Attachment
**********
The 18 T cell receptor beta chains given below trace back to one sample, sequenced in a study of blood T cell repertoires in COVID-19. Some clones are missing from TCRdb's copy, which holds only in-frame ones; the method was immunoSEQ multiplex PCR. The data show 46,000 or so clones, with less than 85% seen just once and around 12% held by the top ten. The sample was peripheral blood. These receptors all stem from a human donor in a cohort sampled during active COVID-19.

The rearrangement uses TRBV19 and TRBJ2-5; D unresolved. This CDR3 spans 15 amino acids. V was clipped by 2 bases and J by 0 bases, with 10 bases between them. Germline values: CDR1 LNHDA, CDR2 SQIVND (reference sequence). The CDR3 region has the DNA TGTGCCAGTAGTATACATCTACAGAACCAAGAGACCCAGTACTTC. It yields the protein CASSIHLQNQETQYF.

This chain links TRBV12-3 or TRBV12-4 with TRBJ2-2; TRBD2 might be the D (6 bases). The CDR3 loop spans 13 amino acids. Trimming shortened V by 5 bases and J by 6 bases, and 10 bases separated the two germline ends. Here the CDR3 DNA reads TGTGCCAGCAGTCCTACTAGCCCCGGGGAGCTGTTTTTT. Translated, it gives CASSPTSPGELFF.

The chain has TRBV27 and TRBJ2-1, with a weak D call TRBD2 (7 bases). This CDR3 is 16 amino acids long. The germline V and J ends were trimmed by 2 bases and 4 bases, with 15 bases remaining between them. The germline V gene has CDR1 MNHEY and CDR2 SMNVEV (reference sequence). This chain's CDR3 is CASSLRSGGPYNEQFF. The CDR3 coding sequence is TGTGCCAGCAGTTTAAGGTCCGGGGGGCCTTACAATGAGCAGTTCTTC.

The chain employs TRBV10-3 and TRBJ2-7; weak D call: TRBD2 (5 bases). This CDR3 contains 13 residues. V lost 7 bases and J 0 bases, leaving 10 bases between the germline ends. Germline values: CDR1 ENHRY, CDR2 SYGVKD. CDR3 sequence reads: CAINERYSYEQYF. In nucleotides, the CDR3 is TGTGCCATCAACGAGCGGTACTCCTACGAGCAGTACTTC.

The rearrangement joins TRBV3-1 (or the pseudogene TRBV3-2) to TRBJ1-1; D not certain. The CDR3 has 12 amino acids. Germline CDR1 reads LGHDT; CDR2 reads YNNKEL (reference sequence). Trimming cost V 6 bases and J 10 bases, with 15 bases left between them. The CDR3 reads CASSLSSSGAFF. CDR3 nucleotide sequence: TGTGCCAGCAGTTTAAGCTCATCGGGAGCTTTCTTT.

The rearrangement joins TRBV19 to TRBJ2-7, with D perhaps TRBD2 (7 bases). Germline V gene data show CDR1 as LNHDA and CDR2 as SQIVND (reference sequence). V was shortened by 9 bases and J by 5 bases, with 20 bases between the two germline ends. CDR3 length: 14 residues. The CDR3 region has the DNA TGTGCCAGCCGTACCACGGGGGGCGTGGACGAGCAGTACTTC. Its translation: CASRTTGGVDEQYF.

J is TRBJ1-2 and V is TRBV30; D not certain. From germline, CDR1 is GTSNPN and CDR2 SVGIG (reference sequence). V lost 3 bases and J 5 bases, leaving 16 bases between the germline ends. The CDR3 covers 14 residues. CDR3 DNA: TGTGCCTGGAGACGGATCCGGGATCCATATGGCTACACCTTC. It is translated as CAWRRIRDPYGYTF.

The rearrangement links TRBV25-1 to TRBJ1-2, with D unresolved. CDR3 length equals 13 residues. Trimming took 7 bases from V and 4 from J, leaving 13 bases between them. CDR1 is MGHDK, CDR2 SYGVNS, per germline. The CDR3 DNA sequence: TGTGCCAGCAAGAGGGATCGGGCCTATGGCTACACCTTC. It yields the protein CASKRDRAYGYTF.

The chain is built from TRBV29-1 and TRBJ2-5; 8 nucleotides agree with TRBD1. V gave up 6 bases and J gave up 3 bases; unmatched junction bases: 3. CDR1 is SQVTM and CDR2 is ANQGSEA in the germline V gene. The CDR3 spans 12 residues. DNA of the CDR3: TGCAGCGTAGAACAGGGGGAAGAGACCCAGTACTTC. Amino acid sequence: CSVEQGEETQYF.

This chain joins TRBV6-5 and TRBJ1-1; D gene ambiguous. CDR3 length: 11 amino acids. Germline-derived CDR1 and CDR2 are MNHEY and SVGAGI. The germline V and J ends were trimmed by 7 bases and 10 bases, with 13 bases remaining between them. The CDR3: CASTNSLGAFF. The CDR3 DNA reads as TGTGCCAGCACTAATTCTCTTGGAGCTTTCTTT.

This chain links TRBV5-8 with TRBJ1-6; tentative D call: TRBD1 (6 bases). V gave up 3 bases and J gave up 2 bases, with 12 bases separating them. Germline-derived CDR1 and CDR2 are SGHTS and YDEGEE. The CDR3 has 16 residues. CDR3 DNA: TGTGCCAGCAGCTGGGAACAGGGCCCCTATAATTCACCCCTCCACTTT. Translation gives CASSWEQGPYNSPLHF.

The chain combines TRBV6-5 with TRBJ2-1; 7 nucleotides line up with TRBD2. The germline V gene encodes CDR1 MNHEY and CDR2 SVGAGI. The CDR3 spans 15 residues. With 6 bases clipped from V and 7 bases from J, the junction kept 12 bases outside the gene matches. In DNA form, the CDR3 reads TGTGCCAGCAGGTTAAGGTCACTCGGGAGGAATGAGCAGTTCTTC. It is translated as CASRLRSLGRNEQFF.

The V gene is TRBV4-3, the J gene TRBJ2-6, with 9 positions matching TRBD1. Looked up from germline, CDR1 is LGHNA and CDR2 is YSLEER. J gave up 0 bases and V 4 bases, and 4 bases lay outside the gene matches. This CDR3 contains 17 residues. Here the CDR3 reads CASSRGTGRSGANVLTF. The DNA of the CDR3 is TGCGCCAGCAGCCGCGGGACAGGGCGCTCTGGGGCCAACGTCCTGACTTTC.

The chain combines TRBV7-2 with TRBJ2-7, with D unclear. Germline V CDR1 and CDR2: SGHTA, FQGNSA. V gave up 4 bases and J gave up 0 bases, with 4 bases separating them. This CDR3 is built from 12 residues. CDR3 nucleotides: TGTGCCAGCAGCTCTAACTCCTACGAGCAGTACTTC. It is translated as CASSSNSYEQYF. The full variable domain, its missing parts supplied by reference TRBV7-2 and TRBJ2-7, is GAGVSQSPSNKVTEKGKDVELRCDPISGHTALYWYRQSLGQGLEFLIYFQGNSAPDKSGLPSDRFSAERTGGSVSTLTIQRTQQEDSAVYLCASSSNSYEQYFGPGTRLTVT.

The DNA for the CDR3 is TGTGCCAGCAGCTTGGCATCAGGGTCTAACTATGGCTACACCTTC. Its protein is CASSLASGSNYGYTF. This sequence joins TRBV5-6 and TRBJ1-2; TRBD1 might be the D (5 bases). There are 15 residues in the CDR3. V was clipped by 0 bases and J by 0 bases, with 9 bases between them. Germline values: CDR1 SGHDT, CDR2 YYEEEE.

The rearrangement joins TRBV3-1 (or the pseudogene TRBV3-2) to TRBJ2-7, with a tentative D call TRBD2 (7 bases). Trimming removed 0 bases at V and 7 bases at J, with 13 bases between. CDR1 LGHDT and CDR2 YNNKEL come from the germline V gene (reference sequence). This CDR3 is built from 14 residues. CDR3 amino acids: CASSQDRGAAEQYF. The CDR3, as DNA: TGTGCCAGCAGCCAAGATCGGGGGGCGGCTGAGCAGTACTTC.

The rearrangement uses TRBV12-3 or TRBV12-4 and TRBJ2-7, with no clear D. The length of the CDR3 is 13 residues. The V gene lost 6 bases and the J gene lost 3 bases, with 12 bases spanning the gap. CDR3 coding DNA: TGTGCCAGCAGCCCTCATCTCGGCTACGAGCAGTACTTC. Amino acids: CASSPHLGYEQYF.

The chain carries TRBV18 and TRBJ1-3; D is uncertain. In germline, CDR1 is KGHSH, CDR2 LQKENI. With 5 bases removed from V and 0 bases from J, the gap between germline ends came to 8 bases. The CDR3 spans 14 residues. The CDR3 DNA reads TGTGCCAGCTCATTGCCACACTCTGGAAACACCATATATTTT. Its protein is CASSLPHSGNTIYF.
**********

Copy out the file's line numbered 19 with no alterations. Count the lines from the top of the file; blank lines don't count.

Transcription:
The chain carries TRBV18 and TRBJ1-3; D is uncertain. In germline, CDR1 is KGHSH, CDR2 LQKENI. With 5 bases removed from V and 0 bases from J, the gap between germline ends came to 8 bases. The CDR3 spans 14 residues. The CDR3 DNA reads TGTGCCAGCTCATTGCCACACTCTGGAAACACCATATATTTT. Its protein is CASSLPHSGNTIYF.